HAGGATT, OTHNIEL (d. 1761). Probably the man mentioned by GW, although Nathaniel Haggatt was living at the same time. One of the plantations on Barbados is called Haggatt Hall.

HOLBURNE, COMMODORE FRANCIS (1704–1771). Arrived in the Leewards about Sept. 1748 aboard the Tavistock, “a worn-out 50–gun ship,” as commodore and commander in chief. He returned to England in 1752, then went to Halifax as vice admiral, July 1757, to attempt the reduction of French-held Louisbourg. French reinforcements and bad weather thwarted the plan.14

JENKINS, EDMUND. No new information except his first name, supplied from Bb-Ar records.

LANAHAN, DR. JOHN (1699–1762). A physician and third-generation resident of Barbados. It is not clear why he was called to attend GW during his illness with smallpox while Lawrence was being treated by Dr. Hillary, unless it was because he was a friend of the Clarkes. Gedney was executor of his estate when he died in 1769.15

MAYNARD, WILLIAM. Member of the General Assembly for many years, from St. Thomas Parish, and owner of Black Rock Plantation.

PATTERSON, WILLIAM. Surveyor general of customs whom Gedney Clarke succeeded in 1759.

PETRIE, CAPT. ———. Commander of Charles Fort, frequently called Needham’s Fort, on the southern point of the entrance to Carlisle Bay and Bridgetown. The many forts on the west coast of Barbados were garrisoned largely by the militia. Therefore, this Barbados captain may have been a militia officer, perhaps George John Petrie, who gave a power of attorney to Jonas and John Maynard 9 June 1753 and died in Middlesex, Eng., the same year.16

PURCELL, JOHN. Lieutenant governor of the British Virgin Islands with headquarters in Tortola.

ROBERTS, ELIZABETH. Mary Clarke’s niece, who by 1787 was the widow of Thomas Beard, according to the will of her brother William.17

ROBERTSON, CORNELIUS. Master of the Fredericksburg.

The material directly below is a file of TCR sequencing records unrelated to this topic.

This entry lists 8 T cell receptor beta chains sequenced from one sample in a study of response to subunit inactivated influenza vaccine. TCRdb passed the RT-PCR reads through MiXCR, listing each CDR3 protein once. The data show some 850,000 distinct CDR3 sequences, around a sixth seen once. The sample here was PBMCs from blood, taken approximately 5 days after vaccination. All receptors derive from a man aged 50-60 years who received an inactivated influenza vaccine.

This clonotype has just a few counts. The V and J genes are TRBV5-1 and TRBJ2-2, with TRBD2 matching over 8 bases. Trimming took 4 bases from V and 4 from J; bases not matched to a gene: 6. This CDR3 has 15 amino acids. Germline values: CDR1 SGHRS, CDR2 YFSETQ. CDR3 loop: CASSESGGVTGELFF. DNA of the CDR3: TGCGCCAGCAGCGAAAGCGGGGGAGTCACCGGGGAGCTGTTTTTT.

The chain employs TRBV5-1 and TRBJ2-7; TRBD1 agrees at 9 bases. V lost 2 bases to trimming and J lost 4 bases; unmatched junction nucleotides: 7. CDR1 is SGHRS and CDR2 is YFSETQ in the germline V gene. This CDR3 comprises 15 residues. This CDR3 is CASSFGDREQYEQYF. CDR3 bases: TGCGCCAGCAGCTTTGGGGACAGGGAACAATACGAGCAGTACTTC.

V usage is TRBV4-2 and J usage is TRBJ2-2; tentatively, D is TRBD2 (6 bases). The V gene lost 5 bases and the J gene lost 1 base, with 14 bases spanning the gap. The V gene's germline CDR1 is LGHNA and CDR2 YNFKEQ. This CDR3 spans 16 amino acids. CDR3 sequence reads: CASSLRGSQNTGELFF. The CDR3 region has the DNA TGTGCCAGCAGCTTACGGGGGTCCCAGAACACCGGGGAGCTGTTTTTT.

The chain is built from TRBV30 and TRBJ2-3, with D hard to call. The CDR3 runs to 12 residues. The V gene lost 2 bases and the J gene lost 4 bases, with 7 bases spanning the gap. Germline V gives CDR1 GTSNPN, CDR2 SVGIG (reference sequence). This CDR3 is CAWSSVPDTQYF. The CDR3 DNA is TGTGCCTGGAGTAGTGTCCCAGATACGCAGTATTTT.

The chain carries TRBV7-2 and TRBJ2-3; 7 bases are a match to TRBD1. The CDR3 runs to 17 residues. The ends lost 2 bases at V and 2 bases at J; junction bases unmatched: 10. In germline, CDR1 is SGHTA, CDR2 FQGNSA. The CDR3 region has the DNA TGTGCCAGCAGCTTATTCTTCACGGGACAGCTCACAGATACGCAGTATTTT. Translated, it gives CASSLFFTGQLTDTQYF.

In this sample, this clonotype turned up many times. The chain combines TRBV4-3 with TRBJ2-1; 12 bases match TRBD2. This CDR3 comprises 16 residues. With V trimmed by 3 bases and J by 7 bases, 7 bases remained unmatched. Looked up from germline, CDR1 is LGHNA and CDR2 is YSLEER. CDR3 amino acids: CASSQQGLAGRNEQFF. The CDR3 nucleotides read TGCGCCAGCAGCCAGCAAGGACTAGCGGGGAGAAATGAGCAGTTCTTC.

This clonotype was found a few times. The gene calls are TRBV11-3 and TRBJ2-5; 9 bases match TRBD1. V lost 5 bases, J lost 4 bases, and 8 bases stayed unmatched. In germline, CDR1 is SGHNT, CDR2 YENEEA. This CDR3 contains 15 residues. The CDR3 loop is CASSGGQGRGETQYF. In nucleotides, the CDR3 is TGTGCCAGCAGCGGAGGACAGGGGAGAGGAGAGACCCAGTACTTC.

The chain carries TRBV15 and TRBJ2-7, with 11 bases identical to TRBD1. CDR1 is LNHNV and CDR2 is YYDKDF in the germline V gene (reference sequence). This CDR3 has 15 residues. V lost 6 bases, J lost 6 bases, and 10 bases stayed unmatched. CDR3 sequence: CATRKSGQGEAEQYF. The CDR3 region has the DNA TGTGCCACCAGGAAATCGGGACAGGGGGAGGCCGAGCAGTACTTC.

SANDARS, JOHN. Master of the Industry.

STEVENSON, THOMAS & SONS. Thomas Stevenson (d. 1763) owned Pool Plantation in St. Johns Parish and engaged in mercantile activities with his sons on other islands of the Leeward group.

WARREN, ROBERT. Onetime clerk of the General Assembly.

6Barbados Department of Archives, hereafter Bb-Ar, RB6/35:180.

7Bb-Ar, RB6/22:309.

8Bb-Ar, RB6/38:20.

9Bb-Ar, RB6/17:195.

10Bb-Ar, RB6/30:440, and Jl. of Barbados Museum and Hist. Soc., 13 (1946), 86.

11Bb-Ar, RB6/23:210.

12Bb-Ar, RL1/21:127.

13“Journal of the Meetings of the President and Masters of William and Mary College,” WMQ 1 (1892–93), 132; BYRD description begins Louis B. Wright, ed. The Prose Works of William Byrd of Westover: Narratives of a Colonial Virginian. Cambridge, Mass., 1966. description ends , 358. For Graeme’s burial in Christ Church Parish, see Bb-Ar, RL1/21:125. For the deeds to two plantations near Germanna, which Spotswood gave Graeme to induce him to move to Virginia, see Spotsylvania County Records, Deed Book A, abstracted in CROZIER [2] description begins William Armstrong Crozier, ed. Spotsylvania County, 1721–1800: Being Transcriptions, from the Original Files at the County Court House, of Wills, Deeds, Administrators’ and Guardians’ Bonds, Marriage Licenses, and Lists of Revolutionary Pensioners. New York, 1905. description ends , 97–98.

14DNB description begins Leslie Stephen and Sidney Lee, eds. The Dictionary of National Biography: From the Earliest Times to 1900. 22 vols. 1885–1901. Reprint. Oxford, England, 1973. description ends ; VA. EXEC. JLS. description begins H. R. McIlwaine et al., eds. Executive Journals of the Council of Colonial Virginia. 6 vols. Richmond, 1925–66. description ends , 6:61, 77.

15SHILSTONE description begins E. M. Shilstone. “The Washingtons and Their Doctors in Barbados.” Journal of the Barbados Museum and Historical Society 20 (1943): 71-80. description ends , 3–10.

16Bb-Ar, RB7/10:51.

17Bb-Ar, RB6/33:164.